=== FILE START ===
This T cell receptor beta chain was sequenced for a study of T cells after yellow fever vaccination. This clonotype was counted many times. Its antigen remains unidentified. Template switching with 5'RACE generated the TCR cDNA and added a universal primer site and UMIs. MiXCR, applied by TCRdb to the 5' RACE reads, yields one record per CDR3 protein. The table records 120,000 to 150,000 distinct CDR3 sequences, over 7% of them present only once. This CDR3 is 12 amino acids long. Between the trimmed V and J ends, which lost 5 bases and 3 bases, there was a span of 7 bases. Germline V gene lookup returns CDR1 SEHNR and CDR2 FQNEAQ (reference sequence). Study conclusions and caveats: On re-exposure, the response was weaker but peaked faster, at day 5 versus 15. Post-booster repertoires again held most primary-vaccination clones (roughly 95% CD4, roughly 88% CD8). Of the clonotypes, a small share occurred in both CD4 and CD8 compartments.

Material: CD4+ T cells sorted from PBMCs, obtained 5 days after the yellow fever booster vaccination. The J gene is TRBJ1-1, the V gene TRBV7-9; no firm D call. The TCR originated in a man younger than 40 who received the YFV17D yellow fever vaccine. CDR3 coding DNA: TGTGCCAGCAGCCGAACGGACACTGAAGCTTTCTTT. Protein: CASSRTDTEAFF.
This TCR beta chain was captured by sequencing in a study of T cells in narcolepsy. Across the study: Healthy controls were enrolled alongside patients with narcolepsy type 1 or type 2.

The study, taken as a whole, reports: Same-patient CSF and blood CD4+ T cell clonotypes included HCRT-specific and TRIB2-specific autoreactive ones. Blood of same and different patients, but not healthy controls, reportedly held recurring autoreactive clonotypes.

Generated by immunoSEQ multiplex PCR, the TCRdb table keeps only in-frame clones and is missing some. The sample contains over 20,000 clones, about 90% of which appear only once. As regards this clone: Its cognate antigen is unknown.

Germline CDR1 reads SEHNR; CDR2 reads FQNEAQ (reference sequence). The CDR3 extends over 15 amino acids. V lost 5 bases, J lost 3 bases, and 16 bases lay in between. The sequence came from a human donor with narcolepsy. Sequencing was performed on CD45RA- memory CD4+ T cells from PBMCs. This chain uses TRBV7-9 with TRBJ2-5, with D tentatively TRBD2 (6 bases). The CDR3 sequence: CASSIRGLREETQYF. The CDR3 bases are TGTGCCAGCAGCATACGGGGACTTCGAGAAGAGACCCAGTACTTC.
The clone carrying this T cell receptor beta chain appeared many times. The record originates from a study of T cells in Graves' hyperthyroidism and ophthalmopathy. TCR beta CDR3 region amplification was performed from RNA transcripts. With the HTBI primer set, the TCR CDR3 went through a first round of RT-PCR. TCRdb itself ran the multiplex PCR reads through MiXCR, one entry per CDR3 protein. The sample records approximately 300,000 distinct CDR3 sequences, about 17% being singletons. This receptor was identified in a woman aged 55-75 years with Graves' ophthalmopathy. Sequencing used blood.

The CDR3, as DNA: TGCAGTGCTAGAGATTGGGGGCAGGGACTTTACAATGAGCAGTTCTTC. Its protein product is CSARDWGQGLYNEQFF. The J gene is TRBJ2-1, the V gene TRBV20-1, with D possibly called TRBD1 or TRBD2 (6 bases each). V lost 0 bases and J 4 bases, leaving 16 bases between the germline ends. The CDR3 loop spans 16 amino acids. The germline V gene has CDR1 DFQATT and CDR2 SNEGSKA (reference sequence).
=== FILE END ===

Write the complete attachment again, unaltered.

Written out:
This T cell receptor beta chain was sequenced for a study of T cells after yellow fever vaccination. This clonotype was counted many times. Its antigen remains unidentified. Template switching with 5'RACE generated the TCR cDNA and added a universal primer site and UMIs. MiXCR, applied by TCRdb to the 5' RACE reads, yields one record per CDR3 protein. The table records 120,000 to 150,000 distinct CDR3 sequences, over 7% of them present only once. This CDR3 is 12 amino acids long. Between the trimmed V and J ends, which lost 5 bases and 3 bases, there was a span of 7 bases. Germline V gene lookup returns CDR1 SEHNR and CDR2 FQNEAQ (reference sequence). Study conclusions and caveats: On re-exposure, the response was weaker but peaked faster, at day 5 versus 15. Post-booster repertoires again held most primary-vaccination clones (roughly 95% CD4, roughly 88% CD8). Of the clonotypes, a small share occurred in both CD4 and CD8 compartments.

Material: CD4+ T cells sorted from PBMCs, obtained 5 days after the yellow fever booster vaccination. The J gene is TRBJ1-1, the V gene TRBV7-9; no firm D call. The TCR originated in a man younger than 40 who received the YFV17D yellow fever vaccine. CDR3 coding DNA: TGTGCCAGCAGCCGAACGGACACTGAAGCTTTCTTT. Protein: CASSRTDTEAFF.
This TCR beta chain was captured by sequencing in a study of T cells in narcolepsy. Across the study: Healthy controls were enrolled alongside patients with narcolepsy type 1 or type 2.

The study, taken as a whole, reports: Same-patient CSF and blood CD4+ T cell clonotypes included HCRT-specific and TRIB2-specific autoreactive ones. Blood of same and different patients, but not healthy controls, reportedly held recurring autoreactive clonotypes.

Generated by immunoSEQ multiplex PCR, the TCRdb table keeps only in-frame clones and is missing some. The sample contains over 20,000 clones, about 90% of which appear only once. As regards this clone: Its cognate antigen is unknown.

Germline CDR1 reads SEHNR; CDR2 reads FQNEAQ (reference sequence). The CDR3 extends over 15 amino acids. V lost 5 bases, J lost 3 bases, and 16 bases lay in between. The sequence came from a human donor with narcolepsy. Sequencing was performed on CD45RA- memory CD4+ T cells from PBMCs. This chain uses TRBV7-9 with TRBJ2-5, with D tentatively TRBD2 (6 bases). The CDR3 sequence: CASSIRGLREETQYF. The CDR3 bases are TGTGCCAGCAGCATACGGGGACTTCGAGAAGAGACCCAGTACTTC.
The clone carrying this T cell receptor beta chain appeared many times. The record originates from a study of T cells in Graves' hyperthyroidism and ophthalmopathy. TCR beta CDR3 region amplification was performed from RNA transcripts. With the HTBI primer set, the TCR CDR3 went through a first round of RT-PCR. TCRdb itself ran the multiplex PCR reads through MiXCR, one entry per CDR3 protein. The sample records approximately 300,000 distinct CDR3 sequences, about 17% being singletons. This receptor was identified in a woman aged 55-75 years with Graves' ophthalmopathy. Sequencing used blood.

The CDR3, as DNA: TGCAGTGCTAGAGATTGGGGGCAGGGACTTTACAATGAGCAGTTCTTC. Its protein product is CSARDWGQGLYNEQFF. The J gene is TRBJ2-1, the V gene TRBV20-1, with D possibly called TRBD1 or TRBD2 (6 bases each). V lost 0 bases and J 4 bases, leaving 16 bases between the germline ends. The CDR3 loop spans 16 amino acids. The germline V gene has CDR1 DFQATT and CDR2 SNEGSKA (reference sequence).